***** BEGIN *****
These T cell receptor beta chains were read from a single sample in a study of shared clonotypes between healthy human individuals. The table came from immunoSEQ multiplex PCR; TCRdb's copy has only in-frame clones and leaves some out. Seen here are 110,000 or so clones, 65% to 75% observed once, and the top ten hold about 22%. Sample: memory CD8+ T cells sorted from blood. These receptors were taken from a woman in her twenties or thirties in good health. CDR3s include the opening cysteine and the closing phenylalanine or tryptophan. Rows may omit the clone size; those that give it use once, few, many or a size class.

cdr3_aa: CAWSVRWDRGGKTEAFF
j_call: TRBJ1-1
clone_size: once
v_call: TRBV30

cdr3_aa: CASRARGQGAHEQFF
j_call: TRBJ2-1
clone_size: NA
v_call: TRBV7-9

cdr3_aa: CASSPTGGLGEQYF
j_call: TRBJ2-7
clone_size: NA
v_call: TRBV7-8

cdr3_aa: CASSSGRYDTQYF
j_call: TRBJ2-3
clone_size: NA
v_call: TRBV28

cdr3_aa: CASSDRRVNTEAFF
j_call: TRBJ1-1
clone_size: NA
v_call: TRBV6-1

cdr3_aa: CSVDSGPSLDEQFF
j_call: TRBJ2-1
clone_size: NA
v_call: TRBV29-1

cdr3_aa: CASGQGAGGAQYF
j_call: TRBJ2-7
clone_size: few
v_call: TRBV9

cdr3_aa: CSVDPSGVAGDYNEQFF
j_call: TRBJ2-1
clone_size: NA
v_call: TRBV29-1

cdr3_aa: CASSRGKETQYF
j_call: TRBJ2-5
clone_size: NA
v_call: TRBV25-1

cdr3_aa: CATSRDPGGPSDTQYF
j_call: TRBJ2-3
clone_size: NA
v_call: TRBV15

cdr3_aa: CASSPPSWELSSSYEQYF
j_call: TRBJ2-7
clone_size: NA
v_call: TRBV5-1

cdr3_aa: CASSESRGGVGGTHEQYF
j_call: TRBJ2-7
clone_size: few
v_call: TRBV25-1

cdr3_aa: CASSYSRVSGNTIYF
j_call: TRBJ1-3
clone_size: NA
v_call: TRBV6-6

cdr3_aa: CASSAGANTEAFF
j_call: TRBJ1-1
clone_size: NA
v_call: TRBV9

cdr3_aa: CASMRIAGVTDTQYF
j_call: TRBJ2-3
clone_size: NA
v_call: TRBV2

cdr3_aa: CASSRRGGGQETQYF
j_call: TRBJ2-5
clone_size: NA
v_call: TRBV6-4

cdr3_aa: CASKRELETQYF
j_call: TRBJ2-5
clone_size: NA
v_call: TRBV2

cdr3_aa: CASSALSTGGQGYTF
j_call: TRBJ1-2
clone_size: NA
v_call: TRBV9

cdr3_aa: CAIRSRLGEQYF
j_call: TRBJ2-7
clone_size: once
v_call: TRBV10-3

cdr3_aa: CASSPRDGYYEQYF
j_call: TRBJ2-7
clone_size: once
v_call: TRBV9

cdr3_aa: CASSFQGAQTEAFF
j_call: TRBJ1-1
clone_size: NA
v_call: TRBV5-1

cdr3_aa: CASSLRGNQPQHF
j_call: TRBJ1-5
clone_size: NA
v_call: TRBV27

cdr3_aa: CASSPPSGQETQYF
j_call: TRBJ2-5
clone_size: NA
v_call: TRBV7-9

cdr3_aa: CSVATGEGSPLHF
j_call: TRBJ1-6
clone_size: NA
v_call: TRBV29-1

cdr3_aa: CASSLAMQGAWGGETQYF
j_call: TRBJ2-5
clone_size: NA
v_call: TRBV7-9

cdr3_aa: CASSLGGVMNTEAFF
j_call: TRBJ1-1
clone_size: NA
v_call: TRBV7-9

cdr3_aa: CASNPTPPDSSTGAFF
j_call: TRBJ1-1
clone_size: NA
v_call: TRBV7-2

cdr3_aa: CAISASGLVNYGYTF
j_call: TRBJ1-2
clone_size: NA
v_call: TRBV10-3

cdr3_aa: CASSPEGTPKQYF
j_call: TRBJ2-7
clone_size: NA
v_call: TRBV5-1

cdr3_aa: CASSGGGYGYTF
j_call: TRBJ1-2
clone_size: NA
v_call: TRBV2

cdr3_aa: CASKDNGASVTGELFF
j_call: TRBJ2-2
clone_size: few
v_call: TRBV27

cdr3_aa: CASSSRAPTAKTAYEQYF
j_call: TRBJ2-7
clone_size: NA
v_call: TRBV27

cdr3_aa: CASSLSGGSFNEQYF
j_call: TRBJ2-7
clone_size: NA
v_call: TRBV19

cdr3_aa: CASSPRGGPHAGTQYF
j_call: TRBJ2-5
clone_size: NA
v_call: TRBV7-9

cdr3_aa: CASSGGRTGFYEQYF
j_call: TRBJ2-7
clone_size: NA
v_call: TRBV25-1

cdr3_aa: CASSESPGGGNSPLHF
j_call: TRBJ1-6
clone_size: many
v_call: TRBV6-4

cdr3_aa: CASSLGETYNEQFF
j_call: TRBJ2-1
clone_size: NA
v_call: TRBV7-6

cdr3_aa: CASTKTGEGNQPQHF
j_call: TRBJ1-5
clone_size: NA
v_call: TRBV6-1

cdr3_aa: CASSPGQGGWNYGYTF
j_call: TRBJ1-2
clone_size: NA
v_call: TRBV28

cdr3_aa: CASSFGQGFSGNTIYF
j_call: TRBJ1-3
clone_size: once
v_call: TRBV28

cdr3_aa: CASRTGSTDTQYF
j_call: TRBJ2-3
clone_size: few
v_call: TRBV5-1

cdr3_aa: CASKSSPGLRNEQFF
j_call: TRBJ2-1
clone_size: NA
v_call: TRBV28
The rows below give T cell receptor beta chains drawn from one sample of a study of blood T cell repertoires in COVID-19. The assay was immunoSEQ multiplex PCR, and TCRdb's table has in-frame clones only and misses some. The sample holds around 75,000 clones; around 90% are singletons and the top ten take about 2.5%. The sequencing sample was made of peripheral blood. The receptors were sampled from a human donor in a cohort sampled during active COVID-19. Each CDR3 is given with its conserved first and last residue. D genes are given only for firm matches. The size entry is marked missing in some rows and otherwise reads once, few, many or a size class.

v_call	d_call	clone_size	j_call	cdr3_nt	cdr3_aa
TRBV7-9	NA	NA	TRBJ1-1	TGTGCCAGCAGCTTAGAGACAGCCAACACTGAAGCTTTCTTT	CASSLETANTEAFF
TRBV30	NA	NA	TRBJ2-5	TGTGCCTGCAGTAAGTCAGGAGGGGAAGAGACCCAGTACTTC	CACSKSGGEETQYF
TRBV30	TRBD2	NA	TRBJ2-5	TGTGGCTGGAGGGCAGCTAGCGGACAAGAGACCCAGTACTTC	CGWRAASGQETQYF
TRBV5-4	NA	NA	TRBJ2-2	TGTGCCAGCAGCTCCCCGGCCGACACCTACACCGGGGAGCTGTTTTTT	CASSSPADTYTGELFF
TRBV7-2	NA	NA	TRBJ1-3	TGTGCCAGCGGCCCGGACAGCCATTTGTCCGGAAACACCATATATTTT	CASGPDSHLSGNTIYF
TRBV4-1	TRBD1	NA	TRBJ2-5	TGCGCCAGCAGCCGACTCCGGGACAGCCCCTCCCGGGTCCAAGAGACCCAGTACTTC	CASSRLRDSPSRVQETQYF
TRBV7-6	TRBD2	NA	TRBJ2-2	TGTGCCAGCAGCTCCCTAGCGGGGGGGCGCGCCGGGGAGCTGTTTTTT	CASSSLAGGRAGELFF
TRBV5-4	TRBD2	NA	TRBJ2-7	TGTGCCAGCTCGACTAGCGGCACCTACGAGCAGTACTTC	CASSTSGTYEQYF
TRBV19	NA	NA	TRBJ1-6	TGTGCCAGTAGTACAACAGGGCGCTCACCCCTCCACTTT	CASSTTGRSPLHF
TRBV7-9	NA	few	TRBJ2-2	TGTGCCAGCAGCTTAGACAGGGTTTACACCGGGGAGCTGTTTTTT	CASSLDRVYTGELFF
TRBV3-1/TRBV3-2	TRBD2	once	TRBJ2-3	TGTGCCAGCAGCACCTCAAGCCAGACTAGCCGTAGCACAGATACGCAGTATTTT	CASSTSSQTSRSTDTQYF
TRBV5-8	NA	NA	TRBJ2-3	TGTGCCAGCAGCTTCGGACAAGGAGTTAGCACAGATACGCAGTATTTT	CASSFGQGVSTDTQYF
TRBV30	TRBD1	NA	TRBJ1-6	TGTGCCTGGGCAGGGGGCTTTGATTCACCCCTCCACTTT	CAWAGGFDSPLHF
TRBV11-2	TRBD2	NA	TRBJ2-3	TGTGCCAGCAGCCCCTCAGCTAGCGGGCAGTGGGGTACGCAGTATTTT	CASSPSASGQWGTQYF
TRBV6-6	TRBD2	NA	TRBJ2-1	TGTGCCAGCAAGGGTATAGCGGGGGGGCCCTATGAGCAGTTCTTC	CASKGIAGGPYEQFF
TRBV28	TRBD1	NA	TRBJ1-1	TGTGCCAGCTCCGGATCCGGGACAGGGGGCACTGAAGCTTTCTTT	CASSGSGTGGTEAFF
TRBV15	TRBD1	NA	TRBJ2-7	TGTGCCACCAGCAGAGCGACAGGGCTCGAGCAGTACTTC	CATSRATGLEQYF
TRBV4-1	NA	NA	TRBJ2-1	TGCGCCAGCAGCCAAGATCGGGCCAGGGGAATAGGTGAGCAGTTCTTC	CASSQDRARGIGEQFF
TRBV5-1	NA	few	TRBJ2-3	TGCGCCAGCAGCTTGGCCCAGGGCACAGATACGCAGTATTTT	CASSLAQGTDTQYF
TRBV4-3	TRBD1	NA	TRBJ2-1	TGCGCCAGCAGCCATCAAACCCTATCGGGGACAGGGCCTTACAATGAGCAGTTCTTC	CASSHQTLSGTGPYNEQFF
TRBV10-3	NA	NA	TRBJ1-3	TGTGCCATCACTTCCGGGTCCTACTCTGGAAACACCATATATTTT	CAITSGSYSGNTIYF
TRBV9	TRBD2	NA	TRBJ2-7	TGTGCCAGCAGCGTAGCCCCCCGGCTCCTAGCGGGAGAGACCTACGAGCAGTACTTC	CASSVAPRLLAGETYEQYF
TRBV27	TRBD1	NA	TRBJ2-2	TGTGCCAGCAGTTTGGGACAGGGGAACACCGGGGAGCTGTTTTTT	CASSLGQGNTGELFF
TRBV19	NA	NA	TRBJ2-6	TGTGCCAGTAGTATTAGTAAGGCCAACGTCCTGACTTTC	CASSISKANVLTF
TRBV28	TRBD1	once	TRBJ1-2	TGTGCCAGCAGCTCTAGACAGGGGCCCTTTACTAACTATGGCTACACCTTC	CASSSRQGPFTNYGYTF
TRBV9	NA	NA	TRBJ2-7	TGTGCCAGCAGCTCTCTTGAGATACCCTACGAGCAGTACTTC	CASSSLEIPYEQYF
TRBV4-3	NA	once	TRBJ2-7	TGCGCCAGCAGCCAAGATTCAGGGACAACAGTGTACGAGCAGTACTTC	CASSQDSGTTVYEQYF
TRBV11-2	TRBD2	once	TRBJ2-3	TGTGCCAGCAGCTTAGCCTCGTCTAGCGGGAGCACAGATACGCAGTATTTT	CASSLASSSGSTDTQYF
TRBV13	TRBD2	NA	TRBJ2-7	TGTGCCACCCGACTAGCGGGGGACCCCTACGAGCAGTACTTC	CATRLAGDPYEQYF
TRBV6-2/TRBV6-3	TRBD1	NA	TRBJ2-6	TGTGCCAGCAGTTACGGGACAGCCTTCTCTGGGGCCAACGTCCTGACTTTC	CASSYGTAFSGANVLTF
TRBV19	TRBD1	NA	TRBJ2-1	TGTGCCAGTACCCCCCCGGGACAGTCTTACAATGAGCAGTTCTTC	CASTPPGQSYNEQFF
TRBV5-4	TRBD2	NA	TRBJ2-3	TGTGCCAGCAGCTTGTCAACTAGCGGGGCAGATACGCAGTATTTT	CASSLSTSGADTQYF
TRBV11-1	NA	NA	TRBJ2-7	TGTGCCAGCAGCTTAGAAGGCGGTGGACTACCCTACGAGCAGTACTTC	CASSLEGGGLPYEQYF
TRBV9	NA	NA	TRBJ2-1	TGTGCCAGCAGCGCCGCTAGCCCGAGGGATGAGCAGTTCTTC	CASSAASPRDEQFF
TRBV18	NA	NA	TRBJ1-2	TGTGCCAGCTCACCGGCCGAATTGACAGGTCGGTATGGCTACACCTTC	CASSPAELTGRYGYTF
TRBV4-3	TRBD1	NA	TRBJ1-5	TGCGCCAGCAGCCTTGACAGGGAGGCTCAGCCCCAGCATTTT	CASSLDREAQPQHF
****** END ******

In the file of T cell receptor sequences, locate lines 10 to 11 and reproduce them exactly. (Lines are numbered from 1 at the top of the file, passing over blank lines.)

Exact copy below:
cdr3_aa: CASSPTGGLGEQYF
j_call: TRBJ2-7